We can put any size donation to work!
Thank you for your generosity!

ISPMB is a 501 (c) 3 not-for profit organization. All donations are tax-deductible.


Genocide of America’s wild horses

Please Help Us End The Genocide of America's Wild Horses

While wild horses are being torn from their families and their homes on OUR public lands, there is a bigger picture that must be understood if we want to save the true nature of America’s wild horses. Your support is vital to our continuing efforts in saving America’s wild horses.

Manage Wild Horses by Behavior, Not by Numbers Reproductive rates can be controlled by BEHAVIORAL MANAGEMENT saving the taxpayers millions of dollars from unnecessary roundups. 

First – Helicopter roundups must end. The sustainability and functional adaptation of wild horse societies are based on long term stable social bonds of group members. Helicopter roundups disrupt these social bonds and cause disorder within the herd structure of major magnitude, leading to the loss of herd wisdom which is vital to healthy functional behavior. 

Second – Management objectives must sustain stable functional behaviors. As a result of destabilized band structures whether from loss of mare fertility or helicopter roundups, we see dysfunctional reproductive behaviors, loss of leadership and cooperative skills, and most critically we could see the loss of their true wild nature. 

Third – The minimal feasible management stated in the law must be the rule. What we know. Reproductive rates are low because of stable family bands, not because of forage availability. Under the best of feed conditions, never disrupting our horses, and based on 16 years of studies of ISPMB’s two wild horse herds, growth rates are under 9% while BLM’s projected growth rate is 20%. When we began our study, there were 31 horses in our Gila wild horse herd. If we used the BLM’s calculation of herds doubling every four years, we should have 496 wild horses, but instead there are only 120. We have 220 wild horses in our White Sands herd, but if we used the BLM’s figures, there should be 1,120 horses. We must remember that human intervention is not smarter than nature and social mammals need the stability that can only come from nature. Nature manages for functional species, but this harmony is constantly being disrupted by current wild horse management techniques.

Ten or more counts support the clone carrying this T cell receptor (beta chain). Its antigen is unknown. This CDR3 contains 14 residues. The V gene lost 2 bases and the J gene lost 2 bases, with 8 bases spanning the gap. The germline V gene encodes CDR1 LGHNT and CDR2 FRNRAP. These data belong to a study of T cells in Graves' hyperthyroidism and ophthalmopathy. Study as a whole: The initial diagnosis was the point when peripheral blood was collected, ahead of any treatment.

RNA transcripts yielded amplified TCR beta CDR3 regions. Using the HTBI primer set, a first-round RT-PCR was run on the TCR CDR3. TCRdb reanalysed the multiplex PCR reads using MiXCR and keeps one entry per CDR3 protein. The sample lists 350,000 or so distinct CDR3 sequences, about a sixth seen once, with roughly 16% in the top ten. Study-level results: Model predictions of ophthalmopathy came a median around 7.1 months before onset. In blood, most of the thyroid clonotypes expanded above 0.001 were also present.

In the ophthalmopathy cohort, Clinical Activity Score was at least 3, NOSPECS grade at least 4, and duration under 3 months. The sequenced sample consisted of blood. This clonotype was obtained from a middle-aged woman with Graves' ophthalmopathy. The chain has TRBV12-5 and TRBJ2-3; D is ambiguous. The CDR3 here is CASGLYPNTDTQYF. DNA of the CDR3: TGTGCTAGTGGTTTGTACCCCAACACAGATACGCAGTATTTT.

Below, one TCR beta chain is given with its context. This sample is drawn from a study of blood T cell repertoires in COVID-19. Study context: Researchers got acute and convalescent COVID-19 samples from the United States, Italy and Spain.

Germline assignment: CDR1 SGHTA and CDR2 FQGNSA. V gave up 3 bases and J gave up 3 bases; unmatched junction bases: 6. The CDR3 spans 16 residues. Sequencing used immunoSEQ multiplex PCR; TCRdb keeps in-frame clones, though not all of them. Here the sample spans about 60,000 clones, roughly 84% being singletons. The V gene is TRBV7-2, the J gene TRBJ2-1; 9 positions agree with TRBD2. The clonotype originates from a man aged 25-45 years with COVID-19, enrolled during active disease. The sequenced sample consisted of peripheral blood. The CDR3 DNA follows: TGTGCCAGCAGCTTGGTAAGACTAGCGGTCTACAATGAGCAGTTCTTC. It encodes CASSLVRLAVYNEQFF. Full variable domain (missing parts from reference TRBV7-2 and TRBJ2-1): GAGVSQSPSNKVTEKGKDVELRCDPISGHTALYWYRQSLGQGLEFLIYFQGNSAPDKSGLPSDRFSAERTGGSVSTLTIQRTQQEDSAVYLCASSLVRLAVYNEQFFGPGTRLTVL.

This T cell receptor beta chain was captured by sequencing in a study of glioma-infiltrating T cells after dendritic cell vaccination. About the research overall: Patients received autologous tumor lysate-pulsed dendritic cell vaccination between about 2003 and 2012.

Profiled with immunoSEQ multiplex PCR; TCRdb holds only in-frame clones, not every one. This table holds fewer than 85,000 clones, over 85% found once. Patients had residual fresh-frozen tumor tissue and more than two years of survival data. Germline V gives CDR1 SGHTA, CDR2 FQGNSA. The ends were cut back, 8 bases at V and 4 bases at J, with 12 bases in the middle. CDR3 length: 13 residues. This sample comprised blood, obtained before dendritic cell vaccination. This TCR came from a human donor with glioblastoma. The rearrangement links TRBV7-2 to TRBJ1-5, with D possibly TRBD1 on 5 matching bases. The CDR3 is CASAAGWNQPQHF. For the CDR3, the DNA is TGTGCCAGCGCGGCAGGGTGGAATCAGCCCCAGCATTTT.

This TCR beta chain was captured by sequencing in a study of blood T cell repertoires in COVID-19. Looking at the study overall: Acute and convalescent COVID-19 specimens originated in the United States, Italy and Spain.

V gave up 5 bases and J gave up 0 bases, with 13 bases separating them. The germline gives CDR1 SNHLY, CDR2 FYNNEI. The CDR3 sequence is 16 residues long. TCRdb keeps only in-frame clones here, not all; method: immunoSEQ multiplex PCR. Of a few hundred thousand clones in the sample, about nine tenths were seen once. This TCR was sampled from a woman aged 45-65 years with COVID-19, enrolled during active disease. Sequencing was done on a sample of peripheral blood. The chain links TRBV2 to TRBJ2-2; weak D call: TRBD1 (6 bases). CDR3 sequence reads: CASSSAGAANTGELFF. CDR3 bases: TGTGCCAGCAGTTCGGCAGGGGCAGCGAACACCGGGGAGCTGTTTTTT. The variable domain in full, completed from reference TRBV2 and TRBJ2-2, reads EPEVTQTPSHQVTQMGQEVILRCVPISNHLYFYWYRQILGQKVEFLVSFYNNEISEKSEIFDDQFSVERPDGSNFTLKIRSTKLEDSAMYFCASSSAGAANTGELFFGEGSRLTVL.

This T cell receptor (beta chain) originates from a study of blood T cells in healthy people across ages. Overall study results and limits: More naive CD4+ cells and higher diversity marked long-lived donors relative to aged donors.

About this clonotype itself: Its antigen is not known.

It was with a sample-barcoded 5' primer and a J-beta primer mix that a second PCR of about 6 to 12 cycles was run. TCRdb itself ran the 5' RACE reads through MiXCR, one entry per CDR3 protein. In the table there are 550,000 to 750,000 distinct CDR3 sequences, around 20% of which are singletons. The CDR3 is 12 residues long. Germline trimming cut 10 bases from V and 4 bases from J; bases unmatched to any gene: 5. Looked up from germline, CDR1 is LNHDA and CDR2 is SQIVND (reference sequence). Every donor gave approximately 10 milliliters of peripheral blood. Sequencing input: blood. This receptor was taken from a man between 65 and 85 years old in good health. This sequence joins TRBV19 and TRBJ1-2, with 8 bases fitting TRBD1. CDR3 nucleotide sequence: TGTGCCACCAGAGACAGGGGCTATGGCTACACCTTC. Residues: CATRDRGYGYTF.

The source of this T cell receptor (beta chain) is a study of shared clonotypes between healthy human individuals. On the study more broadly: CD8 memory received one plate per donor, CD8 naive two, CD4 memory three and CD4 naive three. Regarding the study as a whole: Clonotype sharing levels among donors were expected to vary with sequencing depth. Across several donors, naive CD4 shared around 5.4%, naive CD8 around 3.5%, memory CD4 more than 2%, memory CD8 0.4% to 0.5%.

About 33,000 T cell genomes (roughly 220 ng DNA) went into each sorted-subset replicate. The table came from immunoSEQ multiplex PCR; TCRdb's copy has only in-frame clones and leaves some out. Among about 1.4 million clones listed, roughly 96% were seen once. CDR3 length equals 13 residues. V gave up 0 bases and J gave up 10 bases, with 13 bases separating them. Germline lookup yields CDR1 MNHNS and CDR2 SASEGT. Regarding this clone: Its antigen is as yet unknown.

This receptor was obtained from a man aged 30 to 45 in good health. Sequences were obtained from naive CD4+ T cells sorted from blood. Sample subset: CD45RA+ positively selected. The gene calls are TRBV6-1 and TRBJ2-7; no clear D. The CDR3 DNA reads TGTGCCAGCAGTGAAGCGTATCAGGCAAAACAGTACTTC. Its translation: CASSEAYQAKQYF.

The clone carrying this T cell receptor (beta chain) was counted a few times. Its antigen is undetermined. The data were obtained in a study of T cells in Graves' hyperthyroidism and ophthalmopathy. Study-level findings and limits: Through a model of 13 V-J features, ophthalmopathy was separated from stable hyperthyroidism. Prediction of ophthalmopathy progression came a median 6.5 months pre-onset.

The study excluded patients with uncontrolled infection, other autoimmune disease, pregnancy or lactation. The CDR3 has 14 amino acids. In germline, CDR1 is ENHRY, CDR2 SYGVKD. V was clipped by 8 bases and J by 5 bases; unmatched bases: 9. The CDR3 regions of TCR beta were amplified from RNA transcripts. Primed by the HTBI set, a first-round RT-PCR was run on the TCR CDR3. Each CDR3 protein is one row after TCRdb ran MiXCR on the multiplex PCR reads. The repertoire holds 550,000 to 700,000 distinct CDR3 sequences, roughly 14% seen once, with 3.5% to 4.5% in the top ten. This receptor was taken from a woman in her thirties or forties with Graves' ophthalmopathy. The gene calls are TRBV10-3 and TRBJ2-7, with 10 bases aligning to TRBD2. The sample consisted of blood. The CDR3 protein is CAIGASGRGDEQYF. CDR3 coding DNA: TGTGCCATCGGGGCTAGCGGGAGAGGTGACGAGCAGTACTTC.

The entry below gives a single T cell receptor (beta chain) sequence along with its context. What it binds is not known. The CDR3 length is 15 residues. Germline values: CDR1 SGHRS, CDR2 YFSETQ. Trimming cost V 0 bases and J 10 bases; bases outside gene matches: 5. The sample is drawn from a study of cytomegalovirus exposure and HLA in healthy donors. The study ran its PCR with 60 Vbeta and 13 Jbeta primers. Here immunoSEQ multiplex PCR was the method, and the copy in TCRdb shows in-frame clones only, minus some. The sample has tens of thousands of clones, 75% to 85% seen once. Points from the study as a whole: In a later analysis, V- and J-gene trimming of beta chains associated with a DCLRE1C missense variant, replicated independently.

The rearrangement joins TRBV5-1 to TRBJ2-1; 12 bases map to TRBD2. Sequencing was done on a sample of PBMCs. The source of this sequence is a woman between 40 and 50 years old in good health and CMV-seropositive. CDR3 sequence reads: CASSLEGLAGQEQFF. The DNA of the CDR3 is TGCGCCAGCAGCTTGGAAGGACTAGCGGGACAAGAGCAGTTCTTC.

Fourth – If you want to save the true wild nature of wild equids – we need your support. ISPMB is a 501(c)3 non-profit organization that is home to over 500 wild horses. It is vital that everyone supports our efforts to continue our important studies and maintain our wild herds. Every single monetary gift, no matter how small, makes an impact. We also accept donations in the form of hay, tack or equipment necessary to run our operation. Membership and sponsorship information is available on Facebook and at Your generosity will help support our mission of developing and implementing the best model for managing wild horses in our country, protecting them for future generations to enjoy.


We can put any size donation to work!Thank you for your generosity!

ISPMB is a 501 (c) 3 not-for profit organization. All donations are tax-deductible.

Salt River Horses

Forest Service scraps plan to round up Salt River horses


August 6, 2015

Forest Service scraps plan to round up Salt River horses.

August 6, 2015

US Forest Services agrees to temporarly hold off on roundup.
Read the Forest Service press release HERE

August 5, 2015

Rep. Matt Salmon (AZ-05) today issued a letter to the Secretary of Agriculture. The letter was also signed by Congressman David Schweikert and Congresswoman Kyrsten Sinema.

August 5, 2015

Arizona Governor Doug Ducey posts on FaceBook: “The federal government should leave our free roaming and wild horses alone. But if they don’t, Arizona will do everything we can to protect them, provide them sanctuary and ensure they are treated humanely.” See his Facebook post HERE

August 5, 2015

U.S. Senators John McCain (R-AZ) and Jeff Flake (R-AZ) sent this letter to the U.S. Forest Service and the Arizona Department of Agriculture requesting that they postpone the roundup of horses from the Mesa Ranger District on the Tonto National Forest until there has been sufficient public engagement in the process, and that they respond to questions.

August 4, 2015

Read the press release statement from the Salt River Pima-Maricopa Indian Community HERE

Only a few days remain until 100 plus wild horses will be rounded up and sold by the Forest Service. These horses make their home along the Salt River in the Tonto National Forest near Mesa, AZ. The horses are one of the main attractions that bring tourists from around the country and locals who love viewing them as they tube down the river.

These wild horses have existed in this area for well over a century and yet were not declared wild and free roaming under the Wild Horses and Burros Act of 1971.

The Salt River Pima-Maricopa Indian Community successfully manages nearly 200 wild horses on their sacred lands. These wild horses use the Salt River to water. It is highly likely that even these protected wild horses could be removed during the roundup.

Please contact the following numbers/E-mails and request: